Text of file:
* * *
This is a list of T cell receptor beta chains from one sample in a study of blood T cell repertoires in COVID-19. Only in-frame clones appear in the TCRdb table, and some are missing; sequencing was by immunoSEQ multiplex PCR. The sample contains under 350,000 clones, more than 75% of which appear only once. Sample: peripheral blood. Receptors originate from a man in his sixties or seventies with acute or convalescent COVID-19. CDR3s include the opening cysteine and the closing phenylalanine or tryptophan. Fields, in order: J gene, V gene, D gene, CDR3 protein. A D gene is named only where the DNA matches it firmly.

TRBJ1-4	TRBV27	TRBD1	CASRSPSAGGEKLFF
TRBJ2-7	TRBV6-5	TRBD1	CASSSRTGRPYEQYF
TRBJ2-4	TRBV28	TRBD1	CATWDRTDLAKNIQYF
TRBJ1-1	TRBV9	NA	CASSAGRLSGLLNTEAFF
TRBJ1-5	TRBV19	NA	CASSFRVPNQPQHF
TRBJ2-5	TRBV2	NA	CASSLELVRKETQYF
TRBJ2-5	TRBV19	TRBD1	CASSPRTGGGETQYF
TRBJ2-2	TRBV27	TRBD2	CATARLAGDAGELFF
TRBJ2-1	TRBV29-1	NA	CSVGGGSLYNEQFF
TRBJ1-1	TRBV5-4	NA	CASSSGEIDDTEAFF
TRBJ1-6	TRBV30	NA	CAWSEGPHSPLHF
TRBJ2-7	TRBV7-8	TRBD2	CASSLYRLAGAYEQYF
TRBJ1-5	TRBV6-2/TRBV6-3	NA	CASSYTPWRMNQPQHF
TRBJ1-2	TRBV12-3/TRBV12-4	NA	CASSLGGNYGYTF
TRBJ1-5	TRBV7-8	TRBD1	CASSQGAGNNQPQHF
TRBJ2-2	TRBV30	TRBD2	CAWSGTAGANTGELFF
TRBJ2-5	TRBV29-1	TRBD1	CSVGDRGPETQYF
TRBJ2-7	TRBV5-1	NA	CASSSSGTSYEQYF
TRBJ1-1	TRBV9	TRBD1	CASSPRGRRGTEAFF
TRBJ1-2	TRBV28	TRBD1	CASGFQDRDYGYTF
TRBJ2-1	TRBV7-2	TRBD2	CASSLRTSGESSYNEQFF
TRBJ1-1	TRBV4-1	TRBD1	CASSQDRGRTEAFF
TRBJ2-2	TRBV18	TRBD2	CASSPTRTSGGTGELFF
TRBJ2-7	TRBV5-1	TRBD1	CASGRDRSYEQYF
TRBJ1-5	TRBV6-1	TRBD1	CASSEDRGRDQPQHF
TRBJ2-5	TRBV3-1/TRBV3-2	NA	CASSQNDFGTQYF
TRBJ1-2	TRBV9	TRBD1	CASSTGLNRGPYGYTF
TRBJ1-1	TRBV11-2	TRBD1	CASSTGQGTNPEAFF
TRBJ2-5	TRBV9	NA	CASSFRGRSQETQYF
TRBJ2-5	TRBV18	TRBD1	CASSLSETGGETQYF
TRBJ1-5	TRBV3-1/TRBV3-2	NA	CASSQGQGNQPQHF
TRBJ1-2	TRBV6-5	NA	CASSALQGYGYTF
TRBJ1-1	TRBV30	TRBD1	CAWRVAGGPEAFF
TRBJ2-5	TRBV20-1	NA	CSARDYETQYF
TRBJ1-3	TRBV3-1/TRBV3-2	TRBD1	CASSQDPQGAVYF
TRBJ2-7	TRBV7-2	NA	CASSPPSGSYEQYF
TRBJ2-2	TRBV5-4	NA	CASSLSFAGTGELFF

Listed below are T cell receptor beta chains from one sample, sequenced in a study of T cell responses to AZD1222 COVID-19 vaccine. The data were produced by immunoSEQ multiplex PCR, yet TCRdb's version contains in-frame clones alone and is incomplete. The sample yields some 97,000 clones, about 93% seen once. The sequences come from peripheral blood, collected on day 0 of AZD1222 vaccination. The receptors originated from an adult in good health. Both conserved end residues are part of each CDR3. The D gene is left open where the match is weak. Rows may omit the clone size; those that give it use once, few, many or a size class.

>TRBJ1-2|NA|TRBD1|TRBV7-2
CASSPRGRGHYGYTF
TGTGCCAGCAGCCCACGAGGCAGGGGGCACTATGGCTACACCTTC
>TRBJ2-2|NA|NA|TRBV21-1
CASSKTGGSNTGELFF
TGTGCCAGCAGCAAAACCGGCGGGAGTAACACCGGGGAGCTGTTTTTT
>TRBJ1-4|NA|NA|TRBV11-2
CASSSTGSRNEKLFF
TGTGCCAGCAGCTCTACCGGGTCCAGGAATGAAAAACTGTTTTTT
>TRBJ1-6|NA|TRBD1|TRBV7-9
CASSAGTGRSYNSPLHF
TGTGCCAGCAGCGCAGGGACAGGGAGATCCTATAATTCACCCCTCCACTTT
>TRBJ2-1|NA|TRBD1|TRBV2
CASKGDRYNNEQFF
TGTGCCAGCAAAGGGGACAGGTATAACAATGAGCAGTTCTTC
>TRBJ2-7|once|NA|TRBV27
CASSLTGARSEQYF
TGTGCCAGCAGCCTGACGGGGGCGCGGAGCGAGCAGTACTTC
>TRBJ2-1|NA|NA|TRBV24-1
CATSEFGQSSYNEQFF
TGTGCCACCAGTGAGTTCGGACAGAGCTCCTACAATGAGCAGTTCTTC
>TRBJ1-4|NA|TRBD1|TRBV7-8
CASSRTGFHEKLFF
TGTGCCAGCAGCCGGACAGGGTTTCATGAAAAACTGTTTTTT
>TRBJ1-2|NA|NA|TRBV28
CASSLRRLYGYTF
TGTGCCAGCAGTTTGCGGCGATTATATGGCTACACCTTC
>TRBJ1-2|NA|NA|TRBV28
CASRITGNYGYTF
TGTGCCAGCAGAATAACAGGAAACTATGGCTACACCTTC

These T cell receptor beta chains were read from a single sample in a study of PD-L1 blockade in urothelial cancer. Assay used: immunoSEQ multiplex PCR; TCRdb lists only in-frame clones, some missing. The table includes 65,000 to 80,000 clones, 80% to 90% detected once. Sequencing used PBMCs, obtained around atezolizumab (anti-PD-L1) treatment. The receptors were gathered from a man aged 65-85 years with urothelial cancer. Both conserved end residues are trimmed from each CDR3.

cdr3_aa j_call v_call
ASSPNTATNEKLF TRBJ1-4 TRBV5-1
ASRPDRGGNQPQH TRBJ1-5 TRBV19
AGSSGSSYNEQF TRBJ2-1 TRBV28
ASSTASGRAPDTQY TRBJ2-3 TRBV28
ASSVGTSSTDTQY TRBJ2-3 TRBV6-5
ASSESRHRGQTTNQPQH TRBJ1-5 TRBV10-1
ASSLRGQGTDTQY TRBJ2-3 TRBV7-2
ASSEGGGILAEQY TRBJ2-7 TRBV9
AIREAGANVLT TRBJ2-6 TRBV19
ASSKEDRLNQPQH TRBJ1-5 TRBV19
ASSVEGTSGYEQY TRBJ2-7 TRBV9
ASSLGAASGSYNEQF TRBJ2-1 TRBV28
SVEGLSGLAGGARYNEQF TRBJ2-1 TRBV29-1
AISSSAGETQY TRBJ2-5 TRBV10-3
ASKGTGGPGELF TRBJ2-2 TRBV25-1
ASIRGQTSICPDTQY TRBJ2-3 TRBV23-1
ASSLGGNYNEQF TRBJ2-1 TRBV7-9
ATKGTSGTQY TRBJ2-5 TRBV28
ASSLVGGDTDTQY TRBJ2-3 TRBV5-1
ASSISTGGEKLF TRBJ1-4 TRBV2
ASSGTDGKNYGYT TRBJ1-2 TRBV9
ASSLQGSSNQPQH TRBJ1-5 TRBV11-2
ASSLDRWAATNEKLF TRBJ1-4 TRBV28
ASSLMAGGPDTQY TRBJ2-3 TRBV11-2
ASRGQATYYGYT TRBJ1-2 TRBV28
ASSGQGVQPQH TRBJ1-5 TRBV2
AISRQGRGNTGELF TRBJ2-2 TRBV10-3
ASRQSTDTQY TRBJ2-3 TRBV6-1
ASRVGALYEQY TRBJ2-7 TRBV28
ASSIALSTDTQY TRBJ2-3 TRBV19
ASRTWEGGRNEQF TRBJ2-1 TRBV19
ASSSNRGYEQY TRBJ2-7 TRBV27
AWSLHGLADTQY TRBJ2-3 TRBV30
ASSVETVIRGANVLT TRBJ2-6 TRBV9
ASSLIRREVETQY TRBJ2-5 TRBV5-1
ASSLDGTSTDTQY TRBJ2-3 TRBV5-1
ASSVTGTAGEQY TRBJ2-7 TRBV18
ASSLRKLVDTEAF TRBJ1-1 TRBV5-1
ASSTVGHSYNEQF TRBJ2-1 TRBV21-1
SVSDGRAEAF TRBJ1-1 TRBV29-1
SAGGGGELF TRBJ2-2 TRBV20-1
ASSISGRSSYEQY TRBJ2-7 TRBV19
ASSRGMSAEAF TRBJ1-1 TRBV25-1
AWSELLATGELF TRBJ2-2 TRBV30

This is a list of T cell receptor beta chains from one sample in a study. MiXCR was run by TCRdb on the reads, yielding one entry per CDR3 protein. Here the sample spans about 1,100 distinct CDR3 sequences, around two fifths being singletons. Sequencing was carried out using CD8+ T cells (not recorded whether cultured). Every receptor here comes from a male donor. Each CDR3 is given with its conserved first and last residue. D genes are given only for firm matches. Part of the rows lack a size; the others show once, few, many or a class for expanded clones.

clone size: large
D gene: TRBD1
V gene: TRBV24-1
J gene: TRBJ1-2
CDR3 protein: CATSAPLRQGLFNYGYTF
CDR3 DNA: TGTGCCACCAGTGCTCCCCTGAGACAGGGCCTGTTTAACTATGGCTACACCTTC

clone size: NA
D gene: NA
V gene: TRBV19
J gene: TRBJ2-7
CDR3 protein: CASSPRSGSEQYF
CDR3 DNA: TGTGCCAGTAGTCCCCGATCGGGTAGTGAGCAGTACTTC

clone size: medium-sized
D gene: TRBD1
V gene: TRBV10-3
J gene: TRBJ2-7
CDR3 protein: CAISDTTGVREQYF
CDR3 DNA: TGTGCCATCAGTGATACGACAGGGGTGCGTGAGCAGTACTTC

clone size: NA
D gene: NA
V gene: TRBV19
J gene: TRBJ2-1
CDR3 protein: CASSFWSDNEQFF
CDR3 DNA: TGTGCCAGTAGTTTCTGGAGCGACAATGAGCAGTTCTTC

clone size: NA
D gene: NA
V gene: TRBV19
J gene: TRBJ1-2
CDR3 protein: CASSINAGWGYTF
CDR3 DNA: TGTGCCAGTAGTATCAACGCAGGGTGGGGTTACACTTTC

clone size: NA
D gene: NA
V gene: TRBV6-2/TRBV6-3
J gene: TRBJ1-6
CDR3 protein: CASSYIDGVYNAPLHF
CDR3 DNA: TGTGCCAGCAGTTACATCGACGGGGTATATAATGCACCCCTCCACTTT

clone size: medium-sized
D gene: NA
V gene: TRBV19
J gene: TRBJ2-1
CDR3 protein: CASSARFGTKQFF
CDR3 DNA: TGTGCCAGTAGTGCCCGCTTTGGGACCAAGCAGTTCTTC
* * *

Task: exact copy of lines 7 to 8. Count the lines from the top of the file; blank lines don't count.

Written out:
TRBJ2-5	TRBV2	NA	CASSLELVRKETQYF
TRBJ2-5	TRBV19	TRBD1	CASSPRTGGGETQYF